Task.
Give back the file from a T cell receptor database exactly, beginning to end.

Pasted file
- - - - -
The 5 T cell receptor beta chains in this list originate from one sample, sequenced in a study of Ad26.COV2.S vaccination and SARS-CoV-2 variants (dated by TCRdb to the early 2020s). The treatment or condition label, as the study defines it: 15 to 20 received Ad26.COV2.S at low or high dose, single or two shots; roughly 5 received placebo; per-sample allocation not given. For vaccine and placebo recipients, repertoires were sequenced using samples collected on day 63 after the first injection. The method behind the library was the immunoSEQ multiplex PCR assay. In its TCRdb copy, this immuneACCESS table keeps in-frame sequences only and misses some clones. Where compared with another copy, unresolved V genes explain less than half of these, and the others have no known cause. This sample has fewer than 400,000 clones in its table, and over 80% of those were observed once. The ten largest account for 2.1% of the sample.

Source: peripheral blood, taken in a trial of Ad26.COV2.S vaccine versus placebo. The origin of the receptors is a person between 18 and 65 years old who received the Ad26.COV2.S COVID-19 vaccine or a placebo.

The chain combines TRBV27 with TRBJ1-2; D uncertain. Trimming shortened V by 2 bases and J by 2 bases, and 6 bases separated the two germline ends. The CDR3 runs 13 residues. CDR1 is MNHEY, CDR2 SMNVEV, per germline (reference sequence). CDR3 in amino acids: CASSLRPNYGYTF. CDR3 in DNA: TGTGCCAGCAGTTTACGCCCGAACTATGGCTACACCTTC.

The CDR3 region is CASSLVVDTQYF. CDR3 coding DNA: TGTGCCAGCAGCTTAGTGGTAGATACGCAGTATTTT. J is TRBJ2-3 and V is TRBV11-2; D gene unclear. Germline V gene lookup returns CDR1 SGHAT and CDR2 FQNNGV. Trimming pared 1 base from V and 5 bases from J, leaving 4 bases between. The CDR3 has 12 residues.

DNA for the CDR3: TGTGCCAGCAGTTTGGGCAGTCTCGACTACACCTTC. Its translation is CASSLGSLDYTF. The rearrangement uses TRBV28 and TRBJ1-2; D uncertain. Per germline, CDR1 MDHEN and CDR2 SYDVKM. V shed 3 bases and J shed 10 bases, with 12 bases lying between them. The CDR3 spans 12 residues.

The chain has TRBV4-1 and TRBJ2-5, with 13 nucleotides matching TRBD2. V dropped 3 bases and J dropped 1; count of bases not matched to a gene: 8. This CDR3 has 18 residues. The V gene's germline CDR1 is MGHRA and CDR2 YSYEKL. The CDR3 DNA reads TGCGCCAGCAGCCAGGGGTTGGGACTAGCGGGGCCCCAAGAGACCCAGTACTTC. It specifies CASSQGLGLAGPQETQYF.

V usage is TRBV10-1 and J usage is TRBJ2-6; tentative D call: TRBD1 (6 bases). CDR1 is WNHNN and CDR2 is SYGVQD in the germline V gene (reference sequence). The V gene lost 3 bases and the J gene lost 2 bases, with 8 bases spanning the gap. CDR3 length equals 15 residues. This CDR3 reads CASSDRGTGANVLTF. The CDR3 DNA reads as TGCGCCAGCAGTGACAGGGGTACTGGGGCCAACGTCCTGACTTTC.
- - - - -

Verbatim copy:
The 5 T cell receptor beta chains in this list originate from one sample, sequenced in a study of Ad26.COV2.S vaccination and SARS-CoV-2 variants (dated by TCRdb to the early 2020s). The treatment or condition label, as the study defines it: 15 to 20 received Ad26.COV2.S at low or high dose, single or two shots; roughly 5 received placebo; per-sample allocation not given. For vaccine and placebo recipients, repertoires were sequenced using samples collected on day 63 after the first injection. The method behind the library was the immunoSEQ multiplex PCR assay. In its TCRdb copy, this immuneACCESS table keeps in-frame sequences only and misses some clones. Where compared with another copy, unresolved V genes explain less than half of these, and the others have no known cause. This sample has fewer than 400,000 clones in its table, and over 80% of those were observed once. The ten largest account for 2.1% of the sample.

Source: peripheral blood, taken in a trial of Ad26.COV2.S vaccine versus placebo. The origin of the receptors is a person between 18 and 65 years old who received the Ad26.COV2.S COVID-19 vaccine or a placebo.

The chain combines TRBV27 with TRBJ1-2; D uncertain. Trimming shortened V by 2 bases and J by 2 bases, and 6 bases separated the two germline ends. The CDR3 runs 13 residues. CDR1 is MNHEY, CDR2 SMNVEV, per germline (reference sequence). CDR3 in amino acids: CASSLRPNYGYTF. CDR3 in DNA: TGTGCCAGCAGTTTACGCCCGAACTATGGCTACACCTTC.

The CDR3 region is CASSLVVDTQYF. CDR3 coding DNA: TGTGCCAGCAGCTTAGTGGTAGATACGCAGTATTTT. J is TRBJ2-3 and V is TRBV11-2; D gene unclear. Germline V gene lookup returns CDR1 SGHAT and CDR2 FQNNGV. Trimming pared 1 base from V and 5 bases from J, leaving 4 bases between. The CDR3 has 12 residues.

DNA for the CDR3: TGTGCCAGCAGTTTGGGCAGTCTCGACTACACCTTC. Its translation is CASSLGSLDYTF. The rearrangement uses TRBV28 and TRBJ1-2; D uncertain. Per germline, CDR1 MDHEN and CDR2 SYDVKM. V shed 3 bases and J shed 10 bases, with 12 bases lying between them. The CDR3 spans 12 residues.

The chain has TRBV4-1 and TRBJ2-5, with 13 nucleotides matching TRBD2. V dropped 3 bases and J dropped 1; count of bases not matched to a gene: 8. This CDR3 has 18 residues. The V gene's germline CDR1 is MGHRA and CDR2 YSYEKL. The CDR3 DNA reads TGCGCCAGCAGCCAGGGGTTGGGACTAGCGGGGCCCCAAGAGACCCAGTACTTC. It specifies CASSQGLGLAGPQETQYF.

V usage is TRBV10-1 and J usage is TRBJ2-6; tentative D call: TRBD1 (6 bases). CDR1 is WNHNN and CDR2 is SYGVQD in the germline V gene (reference sequence). The V gene lost 3 bases and the J gene lost 2 bases, with 8 bases spanning the gap. CDR3 length equals 15 residues. This CDR3 reads CASSDRGTGANVLTF. The CDR3 DNA reads as TGCGCCAGCAGTGACAGGGGTACTGGGGCCAACGTCCTGACTTTC.